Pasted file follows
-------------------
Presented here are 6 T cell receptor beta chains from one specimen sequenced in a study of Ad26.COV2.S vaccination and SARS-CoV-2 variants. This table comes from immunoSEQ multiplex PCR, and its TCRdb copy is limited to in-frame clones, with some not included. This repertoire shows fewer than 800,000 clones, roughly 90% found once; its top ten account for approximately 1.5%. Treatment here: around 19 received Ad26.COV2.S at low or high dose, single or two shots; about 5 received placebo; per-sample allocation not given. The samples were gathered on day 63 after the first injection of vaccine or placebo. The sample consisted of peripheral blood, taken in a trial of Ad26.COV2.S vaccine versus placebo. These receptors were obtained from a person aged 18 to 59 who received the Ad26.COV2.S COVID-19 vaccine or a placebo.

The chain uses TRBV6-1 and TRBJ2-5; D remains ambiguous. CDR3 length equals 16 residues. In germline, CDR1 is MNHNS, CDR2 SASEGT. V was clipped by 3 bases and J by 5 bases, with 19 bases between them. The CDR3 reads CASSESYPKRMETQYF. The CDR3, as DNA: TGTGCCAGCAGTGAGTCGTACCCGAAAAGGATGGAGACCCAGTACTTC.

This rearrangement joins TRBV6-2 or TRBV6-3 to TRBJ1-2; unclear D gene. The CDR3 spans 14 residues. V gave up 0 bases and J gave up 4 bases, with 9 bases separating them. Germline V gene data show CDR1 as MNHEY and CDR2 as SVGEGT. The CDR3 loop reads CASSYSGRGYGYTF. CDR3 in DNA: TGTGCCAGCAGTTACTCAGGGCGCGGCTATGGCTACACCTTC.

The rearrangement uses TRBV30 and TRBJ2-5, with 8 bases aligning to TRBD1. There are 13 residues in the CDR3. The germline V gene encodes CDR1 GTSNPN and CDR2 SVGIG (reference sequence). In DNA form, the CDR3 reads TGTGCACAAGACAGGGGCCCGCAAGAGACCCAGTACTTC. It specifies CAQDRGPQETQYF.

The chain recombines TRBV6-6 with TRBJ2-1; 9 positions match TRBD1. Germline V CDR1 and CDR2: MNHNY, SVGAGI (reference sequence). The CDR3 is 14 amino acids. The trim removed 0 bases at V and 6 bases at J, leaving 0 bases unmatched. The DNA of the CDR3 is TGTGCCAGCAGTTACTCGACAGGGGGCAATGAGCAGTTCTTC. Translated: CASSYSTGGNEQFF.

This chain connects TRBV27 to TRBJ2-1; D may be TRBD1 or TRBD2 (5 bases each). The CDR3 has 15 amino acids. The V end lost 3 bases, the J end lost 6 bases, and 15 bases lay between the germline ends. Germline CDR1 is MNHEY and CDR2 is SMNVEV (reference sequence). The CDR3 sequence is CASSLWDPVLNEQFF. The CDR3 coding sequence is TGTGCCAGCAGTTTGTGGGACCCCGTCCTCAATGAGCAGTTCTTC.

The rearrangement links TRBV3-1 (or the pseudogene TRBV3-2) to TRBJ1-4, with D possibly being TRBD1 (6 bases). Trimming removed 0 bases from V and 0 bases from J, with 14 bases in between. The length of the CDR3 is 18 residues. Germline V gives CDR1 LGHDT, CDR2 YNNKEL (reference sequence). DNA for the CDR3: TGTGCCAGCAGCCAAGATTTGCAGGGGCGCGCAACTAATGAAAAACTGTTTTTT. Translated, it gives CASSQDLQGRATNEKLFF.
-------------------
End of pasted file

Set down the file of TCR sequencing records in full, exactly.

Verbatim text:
Presented here are 6 T cell receptor beta chains from one specimen sequenced in a study of Ad26.COV2.S vaccination and SARS-CoV-2 variants. This table comes from immunoSEQ multiplex PCR, and its TCRdb copy is limited to in-frame clones, with some not included. This repertoire shows fewer than 800,000 clones, roughly 90% found once; its top ten account for approximately 1.5%. Treatment here: around 19 received Ad26.COV2.S at low or high dose, single or two shots; about 5 received placebo; per-sample allocation not given. The samples were gathered on day 63 after the first injection of vaccine or placebo. The sample consisted of peripheral blood, taken in a trial of Ad26.COV2.S vaccine versus placebo. These receptors were obtained from a person aged 18 to 59 who received the Ad26.COV2.S COVID-19 vaccine or a placebo.

The chain uses TRBV6-1 and TRBJ2-5; D remains ambiguous. CDR3 length equals 16 residues. In germline, CDR1 is MNHNS, CDR2 SASEGT. V was clipped by 3 bases and J by 5 bases, with 19 bases between them. The CDR3 reads CASSESYPKRMETQYF. The CDR3, as DNA: TGTGCCAGCAGTGAGTCGTACCCGAAAAGGATGGAGACCCAGTACTTC.

This rearrangement joins TRBV6-2 or TRBV6-3 to TRBJ1-2; unclear D gene. The CDR3 spans 14 residues. V gave up 0 bases and J gave up 4 bases, with 9 bases separating them. Germline V gene data show CDR1 as MNHEY and CDR2 as SVGEGT. The CDR3 loop reads CASSYSGRGYGYTF. CDR3 in DNA: TGTGCCAGCAGTTACTCAGGGCGCGGCTATGGCTACACCTTC.

The rearrangement uses TRBV30 and TRBJ2-5, with 8 bases aligning to TRBD1. There are 13 residues in the CDR3. The germline V gene encodes CDR1 GTSNPN and CDR2 SVGIG (reference sequence). In DNA form, the CDR3 reads TGTGCACAAGACAGGGGCCCGCAAGAGACCCAGTACTTC. It specifies CAQDRGPQETQYF.

The chain recombines TRBV6-6 with TRBJ2-1; 9 positions match TRBD1. Germline V CDR1 and CDR2: MNHNY, SVGAGI (reference sequence). The CDR3 is 14 amino acids. The trim removed 0 bases at V and 6 bases at J, leaving 0 bases unmatched. The DNA of the CDR3 is TGTGCCAGCAGTTACTCGACAGGGGGCAATGAGCAGTTCTTC. Translated: CASSYSTGGNEQFF.

This chain connects TRBV27 to TRBJ2-1; D may be TRBD1 or TRBD2 (5 bases each). The CDR3 has 15 amino acids. The V end lost 3 bases, the J end lost 6 bases, and 15 bases lay between the germline ends. Germline CDR1 is MNHEY and CDR2 is SMNVEV (reference sequence). The CDR3 sequence is CASSLWDPVLNEQFF. The CDR3 coding sequence is TGTGCCAGCAGTTTGTGGGACCCCGTCCTCAATGAGCAGTTCTTC.

The rearrangement links TRBV3-1 (or the pseudogene TRBV3-2) to TRBJ1-4, with D possibly being TRBD1 (6 bases). Trimming removed 0 bases from V and 0 bases from J, with 14 bases in between. The length of the CDR3 is 18 residues. Germline V gives CDR1 LGHDT, CDR2 YNNKEL (reference sequence). DNA for the CDR3: TGTGCCAGCAGCCAAGATTTGCAGGGGCGCGCAACTAATGAAAAACTGTTTTTT. Translated, it gives CASSQDLQGRATNEKLFF.